Ouroboros

August is a good time to take a break from routine.  It is the traditional month for taking holidays in Europe.  So the Rogue in me will be taking a few weeks away from posting.  Look for new content starting in September.  Topics will include:

  • making yoga a sustainable business
  • why you are not working hard enough in your postures – no excuses, and…
  • how fighter pilots and Navy SEALS can teach yogis a thing or two.

In the meantime, if you want to read some of my more popular posts, check these out:

A cautionary tale on operating yoga studios”

“Questioning the Mysore Style”

“Apprenticing in Yoga”

“Why you will success with a minimal practice done daily”

Also, I will be leading two workshop on the Moon Sequence (Chandra Krama), designed by Matthew Sweeney, at the Washington Yoga Center.  You can sign up for September 24th or October 22nd.

Vale! (Stay Strong!)

 

 

 

Vinyasa Krama, by Matthew Sweeney

Vinyasa Krama Playful, Versatile, Creative

Mindful, Focused, Consistent

with Matthew Sweeney

1. Vinyasa Krama is Yoga tailored for individuals – sequences that are scaled and modified for students with any physical condition. Students learn sequencing as a model for exploration rather than a goal to be reached. This enables all Vinyasa Krama teachers to help a huge variety of students with different rates of learning. One claim we make on VK teaching is that we are able to teach more students than most if not all other Vinyasa or Ashtanga teachers – as neither age nor ability is a barrier. Potentially any sequence or tradition can be used under the VK umbrella.

2. Self Practice
– rather than focusing on Led classes where the teacher will often teach what he or she is best at, we focus on self practice so the emphasis is on student maturity and learning / experiencing at your own pace. Self practice is the key to all other aspects of Yoga – Pranayama, meditation, and self inquiry. A key point we make is the importance of not relying on only one technique, sequence or tradition – the technique or tradition is the map, not the territory. A Self Practice teacher guides and encourages; he or she has to be objective and able to provide time, space and feedback. Self Practice class sizes are also generally limited in order to give individual attention.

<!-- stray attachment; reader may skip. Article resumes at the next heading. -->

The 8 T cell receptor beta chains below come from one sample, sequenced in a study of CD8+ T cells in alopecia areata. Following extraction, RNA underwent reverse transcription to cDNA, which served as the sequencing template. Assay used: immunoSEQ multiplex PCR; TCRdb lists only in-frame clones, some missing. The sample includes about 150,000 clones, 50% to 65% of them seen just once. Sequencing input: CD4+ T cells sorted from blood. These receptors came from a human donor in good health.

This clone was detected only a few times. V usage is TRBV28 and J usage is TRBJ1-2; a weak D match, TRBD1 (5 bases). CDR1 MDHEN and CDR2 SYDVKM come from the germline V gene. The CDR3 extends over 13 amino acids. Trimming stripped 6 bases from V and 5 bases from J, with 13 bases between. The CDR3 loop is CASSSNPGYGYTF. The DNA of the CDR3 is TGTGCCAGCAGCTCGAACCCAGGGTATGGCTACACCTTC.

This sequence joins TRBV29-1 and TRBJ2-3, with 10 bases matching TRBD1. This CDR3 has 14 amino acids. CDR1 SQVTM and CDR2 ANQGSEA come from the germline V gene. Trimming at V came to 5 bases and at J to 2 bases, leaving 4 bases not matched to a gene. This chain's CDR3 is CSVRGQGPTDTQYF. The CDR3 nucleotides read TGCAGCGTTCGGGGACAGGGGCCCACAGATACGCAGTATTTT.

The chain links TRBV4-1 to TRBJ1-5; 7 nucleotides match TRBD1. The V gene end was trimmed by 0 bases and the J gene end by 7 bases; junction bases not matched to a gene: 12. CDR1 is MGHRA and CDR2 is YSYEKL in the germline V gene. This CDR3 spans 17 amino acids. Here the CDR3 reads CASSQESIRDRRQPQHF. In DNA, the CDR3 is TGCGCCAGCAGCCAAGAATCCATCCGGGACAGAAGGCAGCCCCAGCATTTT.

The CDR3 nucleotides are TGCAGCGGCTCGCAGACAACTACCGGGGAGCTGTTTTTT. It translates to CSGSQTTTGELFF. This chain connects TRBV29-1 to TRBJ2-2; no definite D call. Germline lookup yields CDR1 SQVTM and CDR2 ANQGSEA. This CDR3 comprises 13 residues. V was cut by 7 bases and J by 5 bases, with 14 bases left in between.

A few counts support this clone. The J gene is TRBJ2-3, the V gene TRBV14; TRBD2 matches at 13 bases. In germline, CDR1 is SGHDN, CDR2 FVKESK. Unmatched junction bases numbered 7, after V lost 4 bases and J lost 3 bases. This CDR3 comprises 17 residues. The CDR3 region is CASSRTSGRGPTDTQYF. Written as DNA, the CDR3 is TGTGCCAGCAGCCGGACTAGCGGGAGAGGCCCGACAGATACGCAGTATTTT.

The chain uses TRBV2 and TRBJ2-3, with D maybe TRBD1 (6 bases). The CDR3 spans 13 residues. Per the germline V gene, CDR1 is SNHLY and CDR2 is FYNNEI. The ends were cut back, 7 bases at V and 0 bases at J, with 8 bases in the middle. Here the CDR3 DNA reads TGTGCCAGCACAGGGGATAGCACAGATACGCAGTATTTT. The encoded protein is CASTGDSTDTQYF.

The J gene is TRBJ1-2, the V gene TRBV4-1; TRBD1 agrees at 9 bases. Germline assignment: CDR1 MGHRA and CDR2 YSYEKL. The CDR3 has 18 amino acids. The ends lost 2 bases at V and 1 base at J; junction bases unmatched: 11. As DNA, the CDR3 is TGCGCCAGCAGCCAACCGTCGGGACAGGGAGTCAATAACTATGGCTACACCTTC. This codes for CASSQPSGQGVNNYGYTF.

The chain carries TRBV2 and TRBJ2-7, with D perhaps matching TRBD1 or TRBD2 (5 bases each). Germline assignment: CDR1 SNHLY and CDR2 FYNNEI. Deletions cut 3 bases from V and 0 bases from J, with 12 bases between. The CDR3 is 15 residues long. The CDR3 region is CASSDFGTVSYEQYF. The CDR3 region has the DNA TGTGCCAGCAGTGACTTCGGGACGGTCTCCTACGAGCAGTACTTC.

3. Pranayama
– Vinyasa Krama breathing techniques are comprehensive, taught over a period of time, in a step by step manner, via self practice. Students learn based on commitment and ability, and are assessed as to whether each technique is appropriate. As most Pranayama classes are taught in a group format, this comes with some significant problems. That is, a lack of individual guidance, plus the tendency to teach more advanced techniques (Kumbhaka for example) before a student knows how to breathe properly and without effort.

4. Self Inquiry and Relational Development
– we explore self awareness in the context of our relationships to others. This key aspect of integrating Yoga, Self and relationships is usually overlooked or even abused by many teachers, Yoga or otherwise. A teacher / student relationship must be ethical first, and technical second. It is personal and therefore requires a clear mind and open heart.

 5. Meditation and Advaita Vedanta – we also focus on the big picture, continually returning to the spaciousness of the natural, effortless, non-dual self. The techniques are simply pointing at the same universal truth every time – I am that.

For more on Matthew Sweeney, his books and DVDs, and his courses, visit http://www.yogatemple.com